I use my own pattern that I cam up with (Flat Black), a large maraboo leach would probably work just as well. It's a game of patience & skill. Get the right gear; 9 or 10wt rod, and a large reel for lots of backing. The hard part is keeping the fly in their zone, keep it there and you will catch them. Don't get dicouraged when you get one it will be worth the wait. You know you have a prize when you go to tail the fish and you can't lift it.
Newsman said it best. I got my first springs on the fly last year. I got most of my success on big leeches. Like newsman said its all about getting the fly in the zone. I noticed that the springs are not too fussy about the fly itself.
You could also try and get into the right zone by weighing your fly. It's not ideal, but you can certainly swing a heavily weighted fly along the current seam where springs like to hang out in rivers. Use the appropriate length leader and adjust the weight needed by adding split shot if you have to. An 8wt rod would be minimum to target springs and large chums, IMO.
so wrap the body in lead wire and brass eyes is what ur sugesting(hope i dont get that thing in the back of the head!) Steelhead on little creeks and coho in small rivers have been my quary with my 6wt so far, so casting monster bulky flies is gonna be a challenge!
Whites are by far easier to catch than Reds. Has to do with the freshet. Nicola Springs are easier than Thompsons; remember both are C & R exept for that small slot by the Bridge in early August. I usually target the Whites in the Fraser tribs, Oct through Nov, with a single hand 9wt (I have a spey but don't like it). I like to sight fish (I hate fishing blind) so I spend allot of time stalking.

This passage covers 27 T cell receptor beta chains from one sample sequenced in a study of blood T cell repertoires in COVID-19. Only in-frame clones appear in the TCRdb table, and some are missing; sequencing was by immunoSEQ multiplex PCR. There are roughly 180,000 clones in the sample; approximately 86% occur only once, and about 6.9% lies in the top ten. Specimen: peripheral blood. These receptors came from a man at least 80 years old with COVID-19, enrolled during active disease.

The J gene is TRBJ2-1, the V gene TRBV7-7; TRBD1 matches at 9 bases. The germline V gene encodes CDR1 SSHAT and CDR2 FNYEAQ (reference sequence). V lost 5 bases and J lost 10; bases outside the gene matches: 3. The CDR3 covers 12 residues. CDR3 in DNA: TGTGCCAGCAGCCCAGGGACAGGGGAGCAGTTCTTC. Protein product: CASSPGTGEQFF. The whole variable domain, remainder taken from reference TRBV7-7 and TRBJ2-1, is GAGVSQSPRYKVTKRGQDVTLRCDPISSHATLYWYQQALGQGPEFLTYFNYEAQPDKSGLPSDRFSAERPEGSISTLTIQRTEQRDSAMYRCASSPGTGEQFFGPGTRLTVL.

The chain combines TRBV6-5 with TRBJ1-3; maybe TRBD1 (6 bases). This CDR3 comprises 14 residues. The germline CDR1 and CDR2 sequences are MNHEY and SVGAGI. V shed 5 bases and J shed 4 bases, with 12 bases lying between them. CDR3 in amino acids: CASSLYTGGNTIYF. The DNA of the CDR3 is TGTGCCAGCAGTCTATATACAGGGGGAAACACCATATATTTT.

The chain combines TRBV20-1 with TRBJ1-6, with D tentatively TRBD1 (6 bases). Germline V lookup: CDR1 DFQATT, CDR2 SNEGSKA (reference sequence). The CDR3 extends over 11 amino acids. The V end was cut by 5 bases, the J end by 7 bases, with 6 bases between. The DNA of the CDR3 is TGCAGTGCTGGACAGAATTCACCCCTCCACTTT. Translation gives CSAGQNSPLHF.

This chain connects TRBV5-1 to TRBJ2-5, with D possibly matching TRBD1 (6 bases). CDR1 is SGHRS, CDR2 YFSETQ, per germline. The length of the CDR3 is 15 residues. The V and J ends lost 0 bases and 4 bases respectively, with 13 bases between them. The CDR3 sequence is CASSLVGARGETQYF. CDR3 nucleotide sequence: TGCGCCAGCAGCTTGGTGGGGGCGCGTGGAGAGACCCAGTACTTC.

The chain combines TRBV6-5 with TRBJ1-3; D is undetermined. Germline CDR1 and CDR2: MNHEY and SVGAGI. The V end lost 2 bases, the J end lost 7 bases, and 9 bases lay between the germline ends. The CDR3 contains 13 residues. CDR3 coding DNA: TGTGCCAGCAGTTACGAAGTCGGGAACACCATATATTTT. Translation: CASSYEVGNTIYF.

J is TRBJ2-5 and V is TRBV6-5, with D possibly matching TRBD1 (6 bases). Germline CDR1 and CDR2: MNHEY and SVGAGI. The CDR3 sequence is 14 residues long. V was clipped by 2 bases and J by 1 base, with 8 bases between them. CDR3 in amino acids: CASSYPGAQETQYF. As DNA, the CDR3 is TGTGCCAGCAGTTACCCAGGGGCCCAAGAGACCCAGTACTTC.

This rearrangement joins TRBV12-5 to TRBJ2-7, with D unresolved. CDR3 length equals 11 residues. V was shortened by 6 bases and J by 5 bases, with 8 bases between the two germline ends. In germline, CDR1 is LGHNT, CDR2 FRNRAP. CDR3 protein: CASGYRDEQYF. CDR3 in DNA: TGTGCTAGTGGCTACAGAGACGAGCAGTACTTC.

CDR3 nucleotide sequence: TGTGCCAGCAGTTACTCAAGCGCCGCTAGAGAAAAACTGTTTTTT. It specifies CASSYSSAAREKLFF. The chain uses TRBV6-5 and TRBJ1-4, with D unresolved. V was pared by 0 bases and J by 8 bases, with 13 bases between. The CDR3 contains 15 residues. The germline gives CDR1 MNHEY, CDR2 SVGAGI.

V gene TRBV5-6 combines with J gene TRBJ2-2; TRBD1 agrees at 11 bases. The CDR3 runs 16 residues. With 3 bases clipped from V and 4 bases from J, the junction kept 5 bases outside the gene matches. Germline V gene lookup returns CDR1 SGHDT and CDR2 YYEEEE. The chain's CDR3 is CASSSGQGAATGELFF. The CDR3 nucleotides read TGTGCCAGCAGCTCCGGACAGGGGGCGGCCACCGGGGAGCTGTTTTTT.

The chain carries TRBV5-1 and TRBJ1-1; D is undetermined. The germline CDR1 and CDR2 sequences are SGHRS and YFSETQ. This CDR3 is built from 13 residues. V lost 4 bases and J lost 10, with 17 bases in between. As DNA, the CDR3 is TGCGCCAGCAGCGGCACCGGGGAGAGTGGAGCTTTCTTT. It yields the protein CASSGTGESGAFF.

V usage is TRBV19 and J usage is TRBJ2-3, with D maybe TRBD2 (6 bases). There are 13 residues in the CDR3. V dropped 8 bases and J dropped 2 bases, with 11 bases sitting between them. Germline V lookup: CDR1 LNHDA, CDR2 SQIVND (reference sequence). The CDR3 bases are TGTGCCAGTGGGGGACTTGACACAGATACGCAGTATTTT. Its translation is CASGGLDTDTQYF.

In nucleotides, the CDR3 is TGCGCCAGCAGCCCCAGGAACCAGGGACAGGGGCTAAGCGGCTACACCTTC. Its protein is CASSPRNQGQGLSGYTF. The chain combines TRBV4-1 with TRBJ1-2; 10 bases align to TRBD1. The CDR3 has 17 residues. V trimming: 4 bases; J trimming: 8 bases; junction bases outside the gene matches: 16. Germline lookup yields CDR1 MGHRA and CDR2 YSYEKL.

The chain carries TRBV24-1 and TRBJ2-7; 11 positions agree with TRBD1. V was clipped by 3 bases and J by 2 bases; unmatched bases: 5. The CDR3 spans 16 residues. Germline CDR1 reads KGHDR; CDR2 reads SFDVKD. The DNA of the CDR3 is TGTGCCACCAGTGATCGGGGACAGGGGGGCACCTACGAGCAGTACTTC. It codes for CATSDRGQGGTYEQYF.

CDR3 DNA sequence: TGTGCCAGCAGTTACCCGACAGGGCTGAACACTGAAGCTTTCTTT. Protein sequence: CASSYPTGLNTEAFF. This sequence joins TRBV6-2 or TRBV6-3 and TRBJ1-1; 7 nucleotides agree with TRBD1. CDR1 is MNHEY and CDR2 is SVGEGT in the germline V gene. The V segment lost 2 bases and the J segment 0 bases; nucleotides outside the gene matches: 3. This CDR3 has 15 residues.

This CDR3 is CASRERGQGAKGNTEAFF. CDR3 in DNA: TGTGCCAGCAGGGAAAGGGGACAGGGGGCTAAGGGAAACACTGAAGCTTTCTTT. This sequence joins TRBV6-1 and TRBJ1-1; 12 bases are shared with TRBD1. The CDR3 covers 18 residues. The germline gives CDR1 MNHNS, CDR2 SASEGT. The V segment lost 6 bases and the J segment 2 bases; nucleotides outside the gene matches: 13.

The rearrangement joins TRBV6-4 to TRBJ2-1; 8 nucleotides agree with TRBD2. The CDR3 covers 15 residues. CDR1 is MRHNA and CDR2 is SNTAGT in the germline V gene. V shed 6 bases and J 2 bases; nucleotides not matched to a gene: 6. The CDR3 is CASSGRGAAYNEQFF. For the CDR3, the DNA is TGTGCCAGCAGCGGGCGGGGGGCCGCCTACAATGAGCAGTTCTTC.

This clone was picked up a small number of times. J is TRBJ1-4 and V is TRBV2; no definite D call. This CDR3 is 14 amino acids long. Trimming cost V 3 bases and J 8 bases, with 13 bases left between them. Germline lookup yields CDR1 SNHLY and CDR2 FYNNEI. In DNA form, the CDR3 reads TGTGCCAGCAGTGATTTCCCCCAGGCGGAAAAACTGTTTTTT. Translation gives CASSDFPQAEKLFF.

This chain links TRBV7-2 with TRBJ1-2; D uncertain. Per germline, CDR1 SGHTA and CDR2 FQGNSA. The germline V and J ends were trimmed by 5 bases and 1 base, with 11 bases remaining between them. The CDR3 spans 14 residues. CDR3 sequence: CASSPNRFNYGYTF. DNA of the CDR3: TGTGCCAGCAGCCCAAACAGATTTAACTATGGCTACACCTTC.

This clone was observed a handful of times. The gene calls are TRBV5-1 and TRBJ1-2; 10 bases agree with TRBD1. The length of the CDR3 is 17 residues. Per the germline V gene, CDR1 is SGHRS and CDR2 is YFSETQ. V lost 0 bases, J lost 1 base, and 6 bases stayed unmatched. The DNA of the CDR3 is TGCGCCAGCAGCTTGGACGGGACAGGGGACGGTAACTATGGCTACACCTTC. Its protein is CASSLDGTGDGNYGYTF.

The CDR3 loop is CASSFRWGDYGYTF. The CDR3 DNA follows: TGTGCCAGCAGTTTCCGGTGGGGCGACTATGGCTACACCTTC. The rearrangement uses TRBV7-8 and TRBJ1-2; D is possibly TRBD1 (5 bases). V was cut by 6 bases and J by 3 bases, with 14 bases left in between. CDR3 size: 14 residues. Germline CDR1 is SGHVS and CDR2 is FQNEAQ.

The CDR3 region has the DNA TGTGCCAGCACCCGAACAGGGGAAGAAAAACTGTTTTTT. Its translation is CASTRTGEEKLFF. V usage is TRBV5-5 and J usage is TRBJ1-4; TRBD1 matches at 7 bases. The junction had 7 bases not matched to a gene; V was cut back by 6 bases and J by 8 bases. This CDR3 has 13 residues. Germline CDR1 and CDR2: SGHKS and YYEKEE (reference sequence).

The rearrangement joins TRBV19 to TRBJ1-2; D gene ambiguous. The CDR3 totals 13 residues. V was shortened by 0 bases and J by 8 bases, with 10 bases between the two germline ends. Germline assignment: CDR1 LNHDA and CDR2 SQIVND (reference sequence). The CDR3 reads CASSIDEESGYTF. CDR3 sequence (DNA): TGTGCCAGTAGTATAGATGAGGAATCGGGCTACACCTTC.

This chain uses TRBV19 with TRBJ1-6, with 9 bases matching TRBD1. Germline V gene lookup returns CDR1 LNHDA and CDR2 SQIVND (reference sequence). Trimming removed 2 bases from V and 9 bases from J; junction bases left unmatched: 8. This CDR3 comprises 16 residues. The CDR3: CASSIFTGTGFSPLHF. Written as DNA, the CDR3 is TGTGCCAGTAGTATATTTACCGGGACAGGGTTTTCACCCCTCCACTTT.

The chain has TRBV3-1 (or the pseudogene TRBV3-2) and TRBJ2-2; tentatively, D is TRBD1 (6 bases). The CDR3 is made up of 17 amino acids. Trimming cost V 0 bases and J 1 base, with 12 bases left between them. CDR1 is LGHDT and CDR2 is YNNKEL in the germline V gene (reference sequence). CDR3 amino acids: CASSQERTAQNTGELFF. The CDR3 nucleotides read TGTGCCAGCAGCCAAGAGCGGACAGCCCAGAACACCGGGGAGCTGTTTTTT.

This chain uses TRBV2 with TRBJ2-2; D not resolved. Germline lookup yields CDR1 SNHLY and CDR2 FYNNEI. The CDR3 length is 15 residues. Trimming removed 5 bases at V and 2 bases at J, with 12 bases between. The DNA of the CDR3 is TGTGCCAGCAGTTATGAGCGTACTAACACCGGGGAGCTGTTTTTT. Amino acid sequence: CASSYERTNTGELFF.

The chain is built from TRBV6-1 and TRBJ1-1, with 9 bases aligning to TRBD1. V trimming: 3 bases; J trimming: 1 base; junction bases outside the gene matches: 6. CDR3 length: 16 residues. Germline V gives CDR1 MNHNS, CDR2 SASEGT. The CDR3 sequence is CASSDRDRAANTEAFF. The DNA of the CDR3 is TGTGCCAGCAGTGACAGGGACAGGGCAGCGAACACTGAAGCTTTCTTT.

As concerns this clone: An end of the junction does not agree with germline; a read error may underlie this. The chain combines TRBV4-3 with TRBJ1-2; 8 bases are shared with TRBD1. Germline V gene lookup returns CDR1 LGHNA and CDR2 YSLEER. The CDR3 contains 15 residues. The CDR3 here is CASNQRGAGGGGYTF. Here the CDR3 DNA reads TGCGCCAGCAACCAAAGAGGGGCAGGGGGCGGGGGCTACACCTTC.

Here's the tricks
Get away from the crouds
Keep the noise to an absolute minimum
Work on accuracy not distance
When you spot a fish, work from behind a stump or bush or at least from behind the fish. (after I spot a fish where possible I creep up to a waist to chest high bush or shrub within casting distance and try to keep my arms as low as possible).
Think like a Heron, be observent,and move only when necessary.
I learned a long time ago that on over cast days and when not spooked, Springs stay closes to shore. I have had them swim by me in water as shallow as three feet and gin clear.
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